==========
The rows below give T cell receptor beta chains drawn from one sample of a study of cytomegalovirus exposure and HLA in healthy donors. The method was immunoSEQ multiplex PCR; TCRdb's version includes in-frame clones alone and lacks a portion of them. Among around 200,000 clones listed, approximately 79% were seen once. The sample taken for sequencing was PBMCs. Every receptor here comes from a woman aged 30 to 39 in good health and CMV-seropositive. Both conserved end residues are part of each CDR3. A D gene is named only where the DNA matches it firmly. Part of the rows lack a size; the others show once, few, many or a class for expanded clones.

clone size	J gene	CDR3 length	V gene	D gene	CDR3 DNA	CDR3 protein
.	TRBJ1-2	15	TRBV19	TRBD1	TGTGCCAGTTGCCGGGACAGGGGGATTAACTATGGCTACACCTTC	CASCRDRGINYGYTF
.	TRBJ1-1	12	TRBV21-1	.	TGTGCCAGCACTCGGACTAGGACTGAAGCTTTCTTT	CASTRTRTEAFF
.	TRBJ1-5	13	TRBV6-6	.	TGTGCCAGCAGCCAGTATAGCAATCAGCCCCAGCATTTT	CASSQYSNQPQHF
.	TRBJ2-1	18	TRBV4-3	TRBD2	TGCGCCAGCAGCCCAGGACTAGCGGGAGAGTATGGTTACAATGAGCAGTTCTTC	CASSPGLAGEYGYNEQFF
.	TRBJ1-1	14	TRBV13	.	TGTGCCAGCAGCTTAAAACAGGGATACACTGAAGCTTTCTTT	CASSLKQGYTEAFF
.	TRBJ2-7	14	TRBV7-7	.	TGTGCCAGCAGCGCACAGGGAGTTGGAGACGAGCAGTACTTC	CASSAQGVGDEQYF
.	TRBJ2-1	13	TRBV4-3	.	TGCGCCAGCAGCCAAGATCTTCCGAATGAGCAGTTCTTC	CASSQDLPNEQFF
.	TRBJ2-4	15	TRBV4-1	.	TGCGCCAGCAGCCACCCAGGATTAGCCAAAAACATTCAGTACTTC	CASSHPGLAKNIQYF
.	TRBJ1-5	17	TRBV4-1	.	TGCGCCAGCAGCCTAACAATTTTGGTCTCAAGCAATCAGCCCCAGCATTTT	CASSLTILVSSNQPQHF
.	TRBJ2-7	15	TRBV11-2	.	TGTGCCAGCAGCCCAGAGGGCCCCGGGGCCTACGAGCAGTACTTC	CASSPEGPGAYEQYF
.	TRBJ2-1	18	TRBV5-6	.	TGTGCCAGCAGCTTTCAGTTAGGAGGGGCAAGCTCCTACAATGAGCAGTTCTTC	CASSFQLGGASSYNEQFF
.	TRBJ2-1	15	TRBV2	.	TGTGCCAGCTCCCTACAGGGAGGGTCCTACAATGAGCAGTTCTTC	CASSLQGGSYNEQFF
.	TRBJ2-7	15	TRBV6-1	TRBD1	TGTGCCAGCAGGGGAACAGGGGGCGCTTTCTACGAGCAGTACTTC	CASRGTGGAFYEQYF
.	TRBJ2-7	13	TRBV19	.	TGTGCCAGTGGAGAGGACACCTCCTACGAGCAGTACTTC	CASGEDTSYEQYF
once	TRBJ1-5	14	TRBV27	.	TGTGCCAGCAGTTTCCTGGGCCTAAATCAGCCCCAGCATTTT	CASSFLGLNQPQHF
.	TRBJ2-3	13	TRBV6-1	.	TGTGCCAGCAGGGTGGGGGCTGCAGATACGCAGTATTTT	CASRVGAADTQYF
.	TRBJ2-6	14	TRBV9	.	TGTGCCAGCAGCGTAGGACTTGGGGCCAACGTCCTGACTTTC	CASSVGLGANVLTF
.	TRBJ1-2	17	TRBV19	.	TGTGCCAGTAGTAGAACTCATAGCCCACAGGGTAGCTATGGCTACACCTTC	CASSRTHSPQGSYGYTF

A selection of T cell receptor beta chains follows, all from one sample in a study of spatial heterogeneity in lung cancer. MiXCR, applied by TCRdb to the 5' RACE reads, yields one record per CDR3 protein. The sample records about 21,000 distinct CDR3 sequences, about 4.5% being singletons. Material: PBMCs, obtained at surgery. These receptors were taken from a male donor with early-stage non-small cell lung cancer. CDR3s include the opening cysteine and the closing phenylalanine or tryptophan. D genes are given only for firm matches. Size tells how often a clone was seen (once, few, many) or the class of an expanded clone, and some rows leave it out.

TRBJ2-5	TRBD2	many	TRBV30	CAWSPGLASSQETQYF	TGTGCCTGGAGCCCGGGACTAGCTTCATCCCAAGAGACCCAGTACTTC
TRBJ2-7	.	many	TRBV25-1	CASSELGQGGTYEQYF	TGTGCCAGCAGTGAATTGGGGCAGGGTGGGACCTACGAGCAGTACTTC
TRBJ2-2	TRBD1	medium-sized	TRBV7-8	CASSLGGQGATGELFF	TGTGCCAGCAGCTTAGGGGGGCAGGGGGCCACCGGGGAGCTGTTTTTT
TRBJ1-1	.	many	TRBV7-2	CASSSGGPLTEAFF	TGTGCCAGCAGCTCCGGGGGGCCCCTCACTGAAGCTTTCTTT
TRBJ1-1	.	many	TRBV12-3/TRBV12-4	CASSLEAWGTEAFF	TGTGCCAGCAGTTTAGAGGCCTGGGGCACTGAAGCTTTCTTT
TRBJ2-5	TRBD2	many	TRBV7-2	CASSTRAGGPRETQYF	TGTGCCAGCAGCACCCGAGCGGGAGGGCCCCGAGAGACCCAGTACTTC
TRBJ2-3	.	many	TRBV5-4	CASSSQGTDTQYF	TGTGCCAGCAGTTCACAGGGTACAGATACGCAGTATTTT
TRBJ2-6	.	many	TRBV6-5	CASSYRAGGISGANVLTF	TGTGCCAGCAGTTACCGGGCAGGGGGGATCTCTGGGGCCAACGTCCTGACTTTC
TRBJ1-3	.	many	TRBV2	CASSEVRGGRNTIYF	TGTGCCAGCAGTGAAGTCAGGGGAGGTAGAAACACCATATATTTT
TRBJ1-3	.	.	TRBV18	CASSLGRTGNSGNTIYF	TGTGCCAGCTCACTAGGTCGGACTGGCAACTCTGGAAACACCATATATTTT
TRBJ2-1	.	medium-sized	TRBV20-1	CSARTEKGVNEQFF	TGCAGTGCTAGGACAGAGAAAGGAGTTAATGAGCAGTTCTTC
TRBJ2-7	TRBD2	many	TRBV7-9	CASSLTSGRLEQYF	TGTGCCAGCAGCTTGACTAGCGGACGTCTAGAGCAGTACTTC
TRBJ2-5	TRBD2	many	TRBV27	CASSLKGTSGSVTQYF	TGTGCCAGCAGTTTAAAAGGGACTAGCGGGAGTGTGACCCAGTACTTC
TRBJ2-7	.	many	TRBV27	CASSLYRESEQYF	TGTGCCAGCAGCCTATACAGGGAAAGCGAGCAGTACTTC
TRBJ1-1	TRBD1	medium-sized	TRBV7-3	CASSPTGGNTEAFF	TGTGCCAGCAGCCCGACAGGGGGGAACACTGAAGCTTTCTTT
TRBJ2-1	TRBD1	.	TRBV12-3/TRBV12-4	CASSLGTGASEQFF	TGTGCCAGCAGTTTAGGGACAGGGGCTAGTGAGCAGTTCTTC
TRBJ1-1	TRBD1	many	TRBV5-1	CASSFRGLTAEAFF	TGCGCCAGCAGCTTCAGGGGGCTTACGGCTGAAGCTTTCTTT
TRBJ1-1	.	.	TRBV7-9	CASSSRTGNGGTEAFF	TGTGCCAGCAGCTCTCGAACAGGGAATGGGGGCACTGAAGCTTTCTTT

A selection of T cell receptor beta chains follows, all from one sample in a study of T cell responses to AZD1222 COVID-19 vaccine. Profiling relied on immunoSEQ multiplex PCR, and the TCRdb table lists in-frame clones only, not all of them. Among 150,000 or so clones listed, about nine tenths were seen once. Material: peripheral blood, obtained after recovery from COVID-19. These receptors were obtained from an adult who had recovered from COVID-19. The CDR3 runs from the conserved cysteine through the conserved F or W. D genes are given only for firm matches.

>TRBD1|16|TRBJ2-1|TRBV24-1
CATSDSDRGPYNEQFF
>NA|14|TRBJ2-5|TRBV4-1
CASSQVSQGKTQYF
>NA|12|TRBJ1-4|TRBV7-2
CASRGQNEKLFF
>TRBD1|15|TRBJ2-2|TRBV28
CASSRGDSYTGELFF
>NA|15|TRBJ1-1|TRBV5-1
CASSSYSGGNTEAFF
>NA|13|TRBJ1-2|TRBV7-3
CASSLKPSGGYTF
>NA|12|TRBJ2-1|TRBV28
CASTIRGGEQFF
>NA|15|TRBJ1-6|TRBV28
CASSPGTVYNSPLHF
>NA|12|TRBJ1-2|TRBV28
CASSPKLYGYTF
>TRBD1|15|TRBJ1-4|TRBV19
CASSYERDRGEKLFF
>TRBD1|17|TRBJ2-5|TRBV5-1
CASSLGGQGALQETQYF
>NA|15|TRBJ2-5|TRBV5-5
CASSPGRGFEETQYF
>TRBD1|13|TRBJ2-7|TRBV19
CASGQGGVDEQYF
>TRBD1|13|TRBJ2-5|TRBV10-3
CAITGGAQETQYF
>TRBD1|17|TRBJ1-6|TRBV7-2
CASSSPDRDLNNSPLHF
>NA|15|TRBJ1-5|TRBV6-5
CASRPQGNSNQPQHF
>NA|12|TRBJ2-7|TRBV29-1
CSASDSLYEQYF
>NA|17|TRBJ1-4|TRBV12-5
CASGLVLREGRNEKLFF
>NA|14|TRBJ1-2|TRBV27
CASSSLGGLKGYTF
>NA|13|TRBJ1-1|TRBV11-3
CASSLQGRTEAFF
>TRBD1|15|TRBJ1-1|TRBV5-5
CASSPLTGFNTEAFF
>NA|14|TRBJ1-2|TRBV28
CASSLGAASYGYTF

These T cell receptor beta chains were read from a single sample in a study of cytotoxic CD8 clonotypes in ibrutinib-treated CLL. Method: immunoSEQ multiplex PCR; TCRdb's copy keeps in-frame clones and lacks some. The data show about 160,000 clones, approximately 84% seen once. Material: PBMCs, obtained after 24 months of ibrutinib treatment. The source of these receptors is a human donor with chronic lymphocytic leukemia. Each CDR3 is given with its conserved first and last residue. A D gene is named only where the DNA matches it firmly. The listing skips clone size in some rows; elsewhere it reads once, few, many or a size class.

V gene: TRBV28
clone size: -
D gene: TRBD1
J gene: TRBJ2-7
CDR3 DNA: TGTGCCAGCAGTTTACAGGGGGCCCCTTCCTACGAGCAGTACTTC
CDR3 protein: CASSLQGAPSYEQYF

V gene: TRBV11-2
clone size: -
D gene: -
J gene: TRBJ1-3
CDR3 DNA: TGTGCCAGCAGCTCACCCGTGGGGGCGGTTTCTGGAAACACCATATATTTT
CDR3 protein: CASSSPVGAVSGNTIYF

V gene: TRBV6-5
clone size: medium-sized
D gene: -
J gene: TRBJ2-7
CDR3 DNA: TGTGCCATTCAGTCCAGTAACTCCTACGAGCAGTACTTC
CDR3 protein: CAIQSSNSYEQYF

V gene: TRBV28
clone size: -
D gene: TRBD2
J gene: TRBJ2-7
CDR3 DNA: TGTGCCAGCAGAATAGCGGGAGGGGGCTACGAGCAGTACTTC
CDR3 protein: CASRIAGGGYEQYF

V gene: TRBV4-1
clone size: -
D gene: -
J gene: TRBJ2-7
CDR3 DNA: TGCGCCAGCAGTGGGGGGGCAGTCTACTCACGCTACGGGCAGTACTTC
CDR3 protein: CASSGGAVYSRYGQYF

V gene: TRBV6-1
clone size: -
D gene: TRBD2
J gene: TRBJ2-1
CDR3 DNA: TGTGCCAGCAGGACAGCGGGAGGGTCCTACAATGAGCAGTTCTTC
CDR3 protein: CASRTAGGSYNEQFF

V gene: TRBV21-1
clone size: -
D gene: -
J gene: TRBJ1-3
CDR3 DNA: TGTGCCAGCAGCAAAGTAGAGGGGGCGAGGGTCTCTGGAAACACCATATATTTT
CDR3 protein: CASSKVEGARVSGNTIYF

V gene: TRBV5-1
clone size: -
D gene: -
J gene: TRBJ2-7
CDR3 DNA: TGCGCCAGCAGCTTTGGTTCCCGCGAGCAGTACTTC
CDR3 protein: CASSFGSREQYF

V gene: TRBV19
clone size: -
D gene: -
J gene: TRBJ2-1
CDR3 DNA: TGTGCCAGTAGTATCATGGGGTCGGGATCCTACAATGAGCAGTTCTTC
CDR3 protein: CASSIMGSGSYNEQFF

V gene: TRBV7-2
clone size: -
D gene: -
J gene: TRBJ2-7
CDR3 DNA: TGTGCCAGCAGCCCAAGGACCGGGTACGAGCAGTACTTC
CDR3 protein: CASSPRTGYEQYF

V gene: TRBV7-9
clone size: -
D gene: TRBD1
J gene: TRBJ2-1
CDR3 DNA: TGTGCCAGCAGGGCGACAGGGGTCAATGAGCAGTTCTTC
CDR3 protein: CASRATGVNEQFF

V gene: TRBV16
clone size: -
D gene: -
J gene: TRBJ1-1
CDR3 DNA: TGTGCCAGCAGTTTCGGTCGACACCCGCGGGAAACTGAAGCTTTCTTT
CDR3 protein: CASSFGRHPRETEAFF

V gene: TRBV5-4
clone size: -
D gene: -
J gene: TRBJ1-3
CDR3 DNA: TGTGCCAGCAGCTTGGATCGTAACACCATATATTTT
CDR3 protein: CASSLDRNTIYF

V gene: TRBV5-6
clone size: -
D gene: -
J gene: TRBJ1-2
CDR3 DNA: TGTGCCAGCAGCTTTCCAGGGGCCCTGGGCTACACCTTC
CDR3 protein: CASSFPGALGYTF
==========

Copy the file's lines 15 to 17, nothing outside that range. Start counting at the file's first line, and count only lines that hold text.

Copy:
.	TRBJ2-7	15	TRBV6-1	TRBD1	TGTGCCAGCAGGGGAACAGGGGGCGCTTTCTACGAGCAGTACTTC	CASRGTGGAFYEQYF
.	TRBJ2-7	13	TRBV19	.	TGTGCCAGTGGAGAGGACACCTCCTACGAGCAGTACTTC	CASGEDTSYEQYF
once	TRBJ1-5	14	TRBV27	.	TGTGCCAGCAGTTTCCTGGGCCTAAATCAGCCCCAGCATTTT	CASSFLGLNQPQHF